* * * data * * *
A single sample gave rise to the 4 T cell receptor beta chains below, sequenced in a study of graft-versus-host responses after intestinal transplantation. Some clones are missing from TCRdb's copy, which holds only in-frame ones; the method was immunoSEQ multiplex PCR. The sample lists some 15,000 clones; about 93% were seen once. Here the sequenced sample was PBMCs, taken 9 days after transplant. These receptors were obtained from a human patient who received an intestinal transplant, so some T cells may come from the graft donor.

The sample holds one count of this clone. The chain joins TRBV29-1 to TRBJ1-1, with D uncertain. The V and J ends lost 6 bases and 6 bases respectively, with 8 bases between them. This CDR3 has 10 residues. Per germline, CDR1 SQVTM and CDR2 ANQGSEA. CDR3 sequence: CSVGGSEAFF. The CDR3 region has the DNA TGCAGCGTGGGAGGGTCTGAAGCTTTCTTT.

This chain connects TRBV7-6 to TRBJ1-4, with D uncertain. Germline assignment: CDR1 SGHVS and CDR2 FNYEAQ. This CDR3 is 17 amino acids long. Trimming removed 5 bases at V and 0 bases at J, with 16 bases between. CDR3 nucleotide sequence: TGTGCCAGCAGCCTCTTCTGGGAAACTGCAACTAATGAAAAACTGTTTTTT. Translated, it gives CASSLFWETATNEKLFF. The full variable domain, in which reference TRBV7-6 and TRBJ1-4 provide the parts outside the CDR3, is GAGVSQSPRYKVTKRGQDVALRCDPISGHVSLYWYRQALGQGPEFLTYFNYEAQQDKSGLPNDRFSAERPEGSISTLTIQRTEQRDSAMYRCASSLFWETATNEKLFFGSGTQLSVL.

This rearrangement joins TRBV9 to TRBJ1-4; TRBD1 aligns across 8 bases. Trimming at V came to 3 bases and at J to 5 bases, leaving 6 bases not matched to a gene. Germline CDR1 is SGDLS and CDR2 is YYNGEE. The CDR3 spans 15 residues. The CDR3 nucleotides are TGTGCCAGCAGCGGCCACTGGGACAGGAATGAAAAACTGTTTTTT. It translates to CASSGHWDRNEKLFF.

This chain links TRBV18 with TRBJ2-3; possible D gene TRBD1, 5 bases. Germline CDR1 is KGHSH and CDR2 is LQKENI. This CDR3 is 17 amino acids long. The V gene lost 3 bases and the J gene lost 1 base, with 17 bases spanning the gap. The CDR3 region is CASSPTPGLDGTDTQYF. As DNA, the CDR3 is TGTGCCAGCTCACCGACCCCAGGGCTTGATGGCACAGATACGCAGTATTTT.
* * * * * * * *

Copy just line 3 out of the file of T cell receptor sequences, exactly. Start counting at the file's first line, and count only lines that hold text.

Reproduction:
This chain connects TRBV7-6 to TRBJ1-4, with D uncertain. Germline assignment: CDR1 SGHVS and CDR2 FNYEAQ. This CDR3 is 17 amino acids long. Trimming removed 5 bases at V and 0 bases at J, with 16 bases between. CDR3 nucleotide sequence: TGTGCCAGCAGCCTCTTCTGGGAAACTGCAACTAATGAAAAACTGTTTTTT. Translated, it gives CASSLFWETATNEKLFF. The full variable domain, in which reference TRBV7-6 and TRBJ1-4 provide the parts outside the CDR3, is GAGVSQSPRYKVTKRGQDVALRCDPISGHVSLYWYRQALGQGPEFLTYFNYEAQQDKSGLPNDRFSAERPEGSISTLTIQRTEQRDSAMYRCASSLFWETATNEKLFFGSGTQLSVL.